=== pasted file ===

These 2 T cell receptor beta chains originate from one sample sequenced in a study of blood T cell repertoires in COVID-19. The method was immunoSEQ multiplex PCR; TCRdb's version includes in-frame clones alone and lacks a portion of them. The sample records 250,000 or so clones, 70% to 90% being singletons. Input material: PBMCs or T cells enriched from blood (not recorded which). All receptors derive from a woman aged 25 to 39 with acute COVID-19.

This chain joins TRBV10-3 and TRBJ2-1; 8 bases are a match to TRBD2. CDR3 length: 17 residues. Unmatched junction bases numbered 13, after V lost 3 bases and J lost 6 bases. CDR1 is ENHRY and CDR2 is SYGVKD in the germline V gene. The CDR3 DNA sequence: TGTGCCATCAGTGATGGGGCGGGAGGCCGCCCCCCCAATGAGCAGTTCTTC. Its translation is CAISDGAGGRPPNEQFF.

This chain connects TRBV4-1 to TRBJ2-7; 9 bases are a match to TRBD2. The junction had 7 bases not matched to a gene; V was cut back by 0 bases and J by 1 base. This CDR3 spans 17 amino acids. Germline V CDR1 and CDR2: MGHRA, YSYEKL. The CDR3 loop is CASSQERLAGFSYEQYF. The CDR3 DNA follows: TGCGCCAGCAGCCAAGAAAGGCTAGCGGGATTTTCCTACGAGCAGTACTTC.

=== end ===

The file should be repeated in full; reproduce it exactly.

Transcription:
These 2 T cell receptor beta chains originate from one sample sequenced in a study of blood T cell repertoires in COVID-19. The method was immunoSEQ multiplex PCR; TCRdb's version includes in-frame clones alone and lacks a portion of them. The sample records 250,000 or so clones, 70% to 90% being singletons. Input material: PBMCs or T cells enriched from blood (not recorded which). All receptors derive from a woman aged 25 to 39 with acute COVID-19.

This chain joins TRBV10-3 and TRBJ2-1; 8 bases are a match to TRBD2. CDR3 length: 17 residues. Unmatched junction bases numbered 13, after V lost 3 bases and J lost 6 bases. CDR1 is ENHRY and CDR2 is SYGVKD in the germline V gene. The CDR3 DNA sequence: TGTGCCATCAGTGATGGGGCGGGAGGCCGCCCCCCCAATGAGCAGTTCTTC. Its translation is CAISDGAGGRPPNEQFF.

This chain connects TRBV4-1 to TRBJ2-7; 9 bases are a match to TRBD2. The junction had 7 bases not matched to a gene; V was cut back by 0 bases and J by 1 base. This CDR3 spans 17 amino acids. Germline V CDR1 and CDR2: MGHRA, YSYEKL. The CDR3 loop is CASSQERLAGFSYEQYF. The CDR3 DNA follows: TGCGCCAGCAGCCAAGAAAGGCTAGCGGGATTTTCCTACGAGCAGTACTTC.